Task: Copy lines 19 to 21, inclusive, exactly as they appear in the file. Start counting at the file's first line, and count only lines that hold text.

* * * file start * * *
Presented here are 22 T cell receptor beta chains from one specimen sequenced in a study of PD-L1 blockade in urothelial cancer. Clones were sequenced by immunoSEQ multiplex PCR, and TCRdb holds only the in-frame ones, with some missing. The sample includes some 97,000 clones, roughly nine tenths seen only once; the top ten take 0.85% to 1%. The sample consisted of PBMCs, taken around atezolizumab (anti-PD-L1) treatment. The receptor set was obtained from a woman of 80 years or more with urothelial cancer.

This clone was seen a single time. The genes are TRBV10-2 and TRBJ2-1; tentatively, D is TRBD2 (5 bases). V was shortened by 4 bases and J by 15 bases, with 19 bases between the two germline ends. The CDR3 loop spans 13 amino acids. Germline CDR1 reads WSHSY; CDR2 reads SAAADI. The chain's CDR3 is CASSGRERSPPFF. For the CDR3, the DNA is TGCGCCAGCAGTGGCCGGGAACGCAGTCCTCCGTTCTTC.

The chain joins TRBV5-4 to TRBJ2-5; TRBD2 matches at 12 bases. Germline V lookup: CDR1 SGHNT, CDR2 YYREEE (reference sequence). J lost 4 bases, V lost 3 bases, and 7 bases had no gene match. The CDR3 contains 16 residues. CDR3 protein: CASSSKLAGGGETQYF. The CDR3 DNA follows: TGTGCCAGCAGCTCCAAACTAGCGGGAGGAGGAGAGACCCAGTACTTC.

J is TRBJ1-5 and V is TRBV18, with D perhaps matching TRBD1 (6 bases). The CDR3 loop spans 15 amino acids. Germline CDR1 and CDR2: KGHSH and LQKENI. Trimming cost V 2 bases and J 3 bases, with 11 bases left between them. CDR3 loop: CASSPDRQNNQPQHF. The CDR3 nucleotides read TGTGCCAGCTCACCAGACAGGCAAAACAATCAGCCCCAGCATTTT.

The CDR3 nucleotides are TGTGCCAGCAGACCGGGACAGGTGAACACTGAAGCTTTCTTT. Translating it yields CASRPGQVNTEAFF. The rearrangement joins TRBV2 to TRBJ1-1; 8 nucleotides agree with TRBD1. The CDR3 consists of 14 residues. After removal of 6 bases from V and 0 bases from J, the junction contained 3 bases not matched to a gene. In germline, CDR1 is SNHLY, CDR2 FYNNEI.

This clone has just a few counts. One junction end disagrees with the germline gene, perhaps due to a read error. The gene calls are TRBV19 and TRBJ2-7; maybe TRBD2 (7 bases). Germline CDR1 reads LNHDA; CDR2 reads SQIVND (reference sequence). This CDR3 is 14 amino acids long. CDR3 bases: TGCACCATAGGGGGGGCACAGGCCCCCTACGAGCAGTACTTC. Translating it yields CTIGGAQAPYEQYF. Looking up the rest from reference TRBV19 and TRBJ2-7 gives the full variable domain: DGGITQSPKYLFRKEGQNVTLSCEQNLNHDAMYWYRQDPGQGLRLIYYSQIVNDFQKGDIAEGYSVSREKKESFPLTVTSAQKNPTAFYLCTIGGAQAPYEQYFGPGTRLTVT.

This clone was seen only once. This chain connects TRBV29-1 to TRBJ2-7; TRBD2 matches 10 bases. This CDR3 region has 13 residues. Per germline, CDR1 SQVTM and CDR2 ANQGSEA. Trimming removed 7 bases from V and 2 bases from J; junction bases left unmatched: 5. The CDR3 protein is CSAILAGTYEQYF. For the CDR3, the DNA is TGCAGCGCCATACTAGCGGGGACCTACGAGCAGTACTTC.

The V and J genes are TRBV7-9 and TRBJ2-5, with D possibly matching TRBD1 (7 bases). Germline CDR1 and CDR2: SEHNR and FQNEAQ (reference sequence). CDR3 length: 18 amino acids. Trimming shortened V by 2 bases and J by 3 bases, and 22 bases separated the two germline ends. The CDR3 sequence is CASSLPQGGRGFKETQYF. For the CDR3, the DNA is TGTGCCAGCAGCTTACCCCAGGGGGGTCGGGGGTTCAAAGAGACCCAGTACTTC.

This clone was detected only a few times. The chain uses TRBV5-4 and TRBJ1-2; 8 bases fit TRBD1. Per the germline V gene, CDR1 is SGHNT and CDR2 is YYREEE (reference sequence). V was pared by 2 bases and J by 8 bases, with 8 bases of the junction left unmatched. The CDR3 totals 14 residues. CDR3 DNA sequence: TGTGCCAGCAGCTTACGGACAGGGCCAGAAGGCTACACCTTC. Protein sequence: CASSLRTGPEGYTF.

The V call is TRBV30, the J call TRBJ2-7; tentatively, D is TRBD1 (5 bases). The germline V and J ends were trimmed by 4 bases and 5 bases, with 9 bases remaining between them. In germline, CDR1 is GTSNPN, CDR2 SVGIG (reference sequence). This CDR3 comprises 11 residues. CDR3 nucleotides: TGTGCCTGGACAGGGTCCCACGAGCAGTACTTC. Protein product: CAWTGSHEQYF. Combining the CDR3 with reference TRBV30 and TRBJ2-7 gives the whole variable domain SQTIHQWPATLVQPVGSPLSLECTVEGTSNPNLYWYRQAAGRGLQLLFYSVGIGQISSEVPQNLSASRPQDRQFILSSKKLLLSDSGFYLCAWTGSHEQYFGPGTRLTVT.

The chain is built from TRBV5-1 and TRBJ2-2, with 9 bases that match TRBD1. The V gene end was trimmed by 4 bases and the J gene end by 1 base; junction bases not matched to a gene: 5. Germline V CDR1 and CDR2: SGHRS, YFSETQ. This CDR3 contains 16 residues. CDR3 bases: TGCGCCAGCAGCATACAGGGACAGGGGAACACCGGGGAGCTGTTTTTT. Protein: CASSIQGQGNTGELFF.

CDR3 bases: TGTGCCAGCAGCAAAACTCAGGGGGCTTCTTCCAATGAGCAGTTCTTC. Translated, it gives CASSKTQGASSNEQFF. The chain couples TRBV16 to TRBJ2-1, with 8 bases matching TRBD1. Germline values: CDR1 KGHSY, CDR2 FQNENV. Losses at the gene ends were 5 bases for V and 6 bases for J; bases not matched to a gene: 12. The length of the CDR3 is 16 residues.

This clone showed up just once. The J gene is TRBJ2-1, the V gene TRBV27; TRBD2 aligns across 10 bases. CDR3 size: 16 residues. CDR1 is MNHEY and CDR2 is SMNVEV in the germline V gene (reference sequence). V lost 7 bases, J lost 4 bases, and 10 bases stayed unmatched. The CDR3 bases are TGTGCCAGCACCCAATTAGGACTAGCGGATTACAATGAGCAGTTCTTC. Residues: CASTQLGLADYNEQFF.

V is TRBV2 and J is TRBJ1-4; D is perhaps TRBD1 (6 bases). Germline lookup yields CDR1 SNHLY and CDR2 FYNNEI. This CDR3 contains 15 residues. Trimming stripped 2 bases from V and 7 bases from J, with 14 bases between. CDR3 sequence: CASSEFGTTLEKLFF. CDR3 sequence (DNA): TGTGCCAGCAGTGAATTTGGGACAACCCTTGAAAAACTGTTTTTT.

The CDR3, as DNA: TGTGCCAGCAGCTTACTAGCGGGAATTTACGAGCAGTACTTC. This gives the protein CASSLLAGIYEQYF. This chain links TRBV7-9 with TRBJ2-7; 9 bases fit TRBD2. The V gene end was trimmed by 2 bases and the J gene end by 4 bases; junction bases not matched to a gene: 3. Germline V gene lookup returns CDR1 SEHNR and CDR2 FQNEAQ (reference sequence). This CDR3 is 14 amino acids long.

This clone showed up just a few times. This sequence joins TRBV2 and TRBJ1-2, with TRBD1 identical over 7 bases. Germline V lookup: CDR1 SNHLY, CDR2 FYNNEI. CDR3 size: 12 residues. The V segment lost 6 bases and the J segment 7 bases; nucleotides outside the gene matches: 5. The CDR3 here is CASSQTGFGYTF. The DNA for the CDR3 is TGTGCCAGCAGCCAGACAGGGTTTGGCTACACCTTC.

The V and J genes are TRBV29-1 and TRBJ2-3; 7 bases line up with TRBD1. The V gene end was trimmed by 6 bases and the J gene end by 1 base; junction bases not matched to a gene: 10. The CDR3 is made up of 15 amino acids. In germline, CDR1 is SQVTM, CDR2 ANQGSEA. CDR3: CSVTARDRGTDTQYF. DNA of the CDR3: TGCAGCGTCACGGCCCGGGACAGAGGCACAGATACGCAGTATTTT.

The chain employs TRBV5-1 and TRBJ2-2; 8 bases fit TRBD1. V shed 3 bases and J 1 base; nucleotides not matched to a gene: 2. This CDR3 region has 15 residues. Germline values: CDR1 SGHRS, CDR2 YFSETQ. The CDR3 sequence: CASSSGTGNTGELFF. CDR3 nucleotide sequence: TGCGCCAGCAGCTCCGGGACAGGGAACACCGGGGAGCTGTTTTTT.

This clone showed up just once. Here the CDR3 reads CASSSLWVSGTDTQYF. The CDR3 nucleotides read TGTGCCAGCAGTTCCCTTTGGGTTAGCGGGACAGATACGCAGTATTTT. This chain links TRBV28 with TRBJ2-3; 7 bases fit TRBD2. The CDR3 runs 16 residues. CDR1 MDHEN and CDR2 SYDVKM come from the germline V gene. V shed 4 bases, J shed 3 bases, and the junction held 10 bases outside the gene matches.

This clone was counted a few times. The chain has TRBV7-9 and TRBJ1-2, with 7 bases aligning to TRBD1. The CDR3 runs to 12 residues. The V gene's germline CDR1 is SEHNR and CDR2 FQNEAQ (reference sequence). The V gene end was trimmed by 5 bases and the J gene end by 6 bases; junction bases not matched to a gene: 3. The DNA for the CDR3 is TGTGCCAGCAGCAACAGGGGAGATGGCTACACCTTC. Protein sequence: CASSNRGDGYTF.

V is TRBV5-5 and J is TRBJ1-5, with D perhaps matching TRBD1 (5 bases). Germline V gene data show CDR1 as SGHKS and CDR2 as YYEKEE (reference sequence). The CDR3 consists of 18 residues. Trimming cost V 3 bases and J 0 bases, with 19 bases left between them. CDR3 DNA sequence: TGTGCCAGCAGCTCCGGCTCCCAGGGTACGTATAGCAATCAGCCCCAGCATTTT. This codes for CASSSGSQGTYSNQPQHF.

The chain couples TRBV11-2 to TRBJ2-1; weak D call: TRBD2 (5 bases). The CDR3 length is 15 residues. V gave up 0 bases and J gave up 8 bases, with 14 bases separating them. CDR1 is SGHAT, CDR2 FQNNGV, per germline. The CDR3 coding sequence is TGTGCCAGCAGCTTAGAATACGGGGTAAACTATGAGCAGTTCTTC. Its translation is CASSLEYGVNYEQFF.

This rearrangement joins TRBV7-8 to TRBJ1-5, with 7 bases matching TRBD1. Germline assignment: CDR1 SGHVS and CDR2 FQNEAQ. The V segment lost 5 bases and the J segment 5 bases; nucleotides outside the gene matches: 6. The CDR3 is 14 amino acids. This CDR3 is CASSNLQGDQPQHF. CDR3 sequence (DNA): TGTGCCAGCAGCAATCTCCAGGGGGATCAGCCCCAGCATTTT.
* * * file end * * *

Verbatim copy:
This clone showed up just once. Here the CDR3 reads CASSSLWVSGTDTQYF. The CDR3 nucleotides read TGTGCCAGCAGTTCCCTTTGGGTTAGCGGGACAGATACGCAGTATTTT. This chain links TRBV28 with TRBJ2-3; 7 bases fit TRBD2. The CDR3 runs 16 residues. CDR1 MDHEN and CDR2 SYDVKM come from the germline V gene. V shed 4 bases, J shed 3 bases, and the junction held 10 bases outside the gene matches.

This clone was counted a few times. The chain has TRBV7-9 and TRBJ1-2, with 7 bases aligning to TRBD1. The CDR3 runs to 12 residues. The V gene's germline CDR1 is SEHNR and CDR2 FQNEAQ (reference sequence). The V gene end was trimmed by 5 bases and the J gene end by 6 bases; junction bases not matched to a gene: 3. The DNA for the CDR3 is TGTGCCAGCAGCAACAGGGGAGATGGCTACACCTTC. Protein sequence: CASSNRGDGYTF.

V is TRBV5-5 and J is TRBJ1-5, with D perhaps matching TRBD1 (5 bases). Germline V gene data show CDR1 as SGHKS and CDR2 as YYEKEE (reference sequence). The CDR3 consists of 18 residues. Trimming cost V 3 bases and J 0 bases, with 19 bases left between them. CDR3 DNA sequence: TGTGCCAGCAGCTCCGGCTCCCAGGGTACGTATAGCAATCAGCCCCAGCATTTT. This codes for CASSSGSQGTYSNQPQHF.